Anti-fascists remained in Albert Square until all the EDL had been completely removed. A march of triumph was then completed by the remaining anti-fascists back to Piccadilly Gardens. The EDL attempted to regroup in a nearby Wetherspoons, but when the drunken rabble emerged they were met by a united front who pushed them back towards the pub. They were then forced inside the Wetherspoons by charging police horses, then the shutters were closed and they were trapped. Half an hour later the shutters were reopened for the fascists to leave.
Rhetta Moran told us after the event: “The people of Manchester have done their city proud, and showed how you must always challenge and face the EDL wherever they rear their ugly head, and this goes for fascists everywhere.”
It must be recognised that anti-fascists were again helped today by infighting among the far-right factions. This time it was the Northern Casuals who were on the prowl for the remnants of the North West Infidels, their newly designated enemy. If all the fascists had joined together for this demo their numbers could have easily reached much higher than 500.
Though today was a victory for anti-fascists, complacency must not be allowed to creep in. Five hundred for a national callout may seem small but for the currently fractured far right was a good showing. We must remember our responsibility always to oppose fascist threats and not rest on our laurels. Chris Rea, chair of the Manchester and Salford NUJ chapel, chorused this need when he told us that “it is extremely important to stand up against the EDL. We as the majority must stand up against racism and fascism.”
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Last Updated on Sunday, 03 March 2013 18:43
Written by Sonia Gable
Stephen Lennon has been released from prison less than seven weeks after he was sentenced for possession of a false identity document with improper intention. Lennon, who calls himself Tommy Robinson in his role as leader of the English Defence League, was jailed for ten months on 7 January but immediately applied for release on home detention curfew, which means he is electronically tagged and has other restrictions.
Announcing the news yesterday evening, the EDL said Robinson would like to spend time with his family now and asked supporters to “respect his wish for privacy, and respect his need for a little time away from the EDL so he can get his life back on track”.
His request may be motivated more by a wish not to break the conditions for his release, which probably include not attending EDL protests. Supporters who hope to see him in Cambridge tomorrow or Manchester on 2 March are likely to be disappointed.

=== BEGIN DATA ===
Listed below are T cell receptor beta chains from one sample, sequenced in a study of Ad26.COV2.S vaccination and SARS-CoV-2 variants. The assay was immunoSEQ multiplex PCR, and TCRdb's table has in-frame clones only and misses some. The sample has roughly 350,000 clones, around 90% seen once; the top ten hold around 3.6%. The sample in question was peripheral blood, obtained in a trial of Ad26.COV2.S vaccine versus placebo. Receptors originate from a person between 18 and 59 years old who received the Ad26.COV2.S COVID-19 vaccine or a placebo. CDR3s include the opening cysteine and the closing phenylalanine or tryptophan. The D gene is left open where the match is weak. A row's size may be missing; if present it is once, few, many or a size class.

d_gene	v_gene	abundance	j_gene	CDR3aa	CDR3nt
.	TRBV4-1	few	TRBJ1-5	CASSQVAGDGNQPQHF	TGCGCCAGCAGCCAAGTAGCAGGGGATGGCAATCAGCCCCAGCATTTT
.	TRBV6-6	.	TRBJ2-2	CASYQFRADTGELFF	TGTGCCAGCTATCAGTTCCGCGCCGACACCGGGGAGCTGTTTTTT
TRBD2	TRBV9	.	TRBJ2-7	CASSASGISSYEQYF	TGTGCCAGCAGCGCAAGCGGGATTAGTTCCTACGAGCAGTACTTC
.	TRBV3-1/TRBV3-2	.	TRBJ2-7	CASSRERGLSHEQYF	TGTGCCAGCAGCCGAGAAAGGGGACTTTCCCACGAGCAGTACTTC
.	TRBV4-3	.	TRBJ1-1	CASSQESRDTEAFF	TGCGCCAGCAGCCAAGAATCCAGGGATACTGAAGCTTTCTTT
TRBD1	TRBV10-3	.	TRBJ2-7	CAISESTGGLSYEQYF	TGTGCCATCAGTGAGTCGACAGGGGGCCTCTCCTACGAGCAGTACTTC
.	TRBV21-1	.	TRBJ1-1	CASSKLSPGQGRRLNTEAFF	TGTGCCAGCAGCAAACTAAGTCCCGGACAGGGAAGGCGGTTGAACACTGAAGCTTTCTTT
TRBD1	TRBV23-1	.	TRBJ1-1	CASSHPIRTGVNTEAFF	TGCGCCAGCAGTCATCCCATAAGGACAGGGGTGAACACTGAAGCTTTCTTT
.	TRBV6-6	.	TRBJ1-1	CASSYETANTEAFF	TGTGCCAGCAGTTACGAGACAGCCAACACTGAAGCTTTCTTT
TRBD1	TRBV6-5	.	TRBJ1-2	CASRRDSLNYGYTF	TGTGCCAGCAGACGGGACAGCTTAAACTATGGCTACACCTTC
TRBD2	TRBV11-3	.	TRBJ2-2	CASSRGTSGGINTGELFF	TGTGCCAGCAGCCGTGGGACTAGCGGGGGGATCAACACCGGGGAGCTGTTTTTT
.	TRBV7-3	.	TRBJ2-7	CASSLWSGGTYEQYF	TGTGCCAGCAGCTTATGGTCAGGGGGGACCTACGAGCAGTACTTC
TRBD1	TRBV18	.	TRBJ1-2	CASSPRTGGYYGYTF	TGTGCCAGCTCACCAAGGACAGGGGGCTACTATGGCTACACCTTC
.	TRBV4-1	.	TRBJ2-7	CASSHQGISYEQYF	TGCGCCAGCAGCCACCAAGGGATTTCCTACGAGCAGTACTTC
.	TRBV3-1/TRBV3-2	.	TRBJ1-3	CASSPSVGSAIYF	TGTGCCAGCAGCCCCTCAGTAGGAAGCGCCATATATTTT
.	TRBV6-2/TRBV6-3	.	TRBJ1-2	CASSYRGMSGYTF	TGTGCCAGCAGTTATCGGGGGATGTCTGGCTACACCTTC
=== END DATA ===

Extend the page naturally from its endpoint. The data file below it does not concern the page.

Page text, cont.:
Last Updated on Friday, 22 February 2013 11:48
Written by Sonia Gable
The far-right and loyalist campaigner Jim Dowson has been arrested in east Belfast this afternoon by police investigating offences linked to protests over the flying of the Union Flag from Belfast City Hall.
The arrest of Dowson, the administration manager of the tiny fascist Britain First outfit, follows those of two other loyalist campaigners, Willie Frazer and Jamie Bryson. Frazer, who races six charges linked to the ongoing flag protests, has been refused bail. Bryson, 23, who was arrested yesterday, is being questioned on suspicion of public order offences.
Dowson was the British National Party’s fundraiser who raised hundreds of thousands of pounds for the party until he parted company acrimoniously with its leader Nick Griffin in autumn 2010, leaving it with huge debts. He became so involved with its financial arrangements that Searchlight said he virtually owned the BNP.
Since Belfast City Council voted on 3 December to limit the flying of the Union Flag to 20 days a year, Dowson has been helping to stir up loyalist protests, keenly boosting his own profile and income in the process. Britain First’s chairman Paul Golding has also visited Belfast for the protests.
Dowson brought some of his loyalist friends to London on 16 February for a “Defend the Union Flag on all British Soil” march and rally in central London. Around 120 people turned out for the event organised by Paul Pitt, chairman of the South East Alliance and former Essex organiser of the English Defence League, and Dave Smeeton, organiser of the March for England outfit. Assorted dregs from the EDL, Casuals and Infidels marched along Whitehall to Parliament where they listened to a series of speakers including Dowson, Golding and Smeeton.
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Last Updated on Friday, 01 March 2013 17:49
Written by Gerry Gable
Having been barred from the Boleyn Tavern in Newham the Nazis are making a later start at the Upper Clapton Rugby Club in Upland Road, Thornwood, Essex, telephone 01992 572588. Disgracefully, they have booked it as a gig for the charity Help for Heroes. Dozens of drunken Polish fascists have been left behind in Newham.Add a comment
Last Updated on Saturday, 16 February 2013 17:33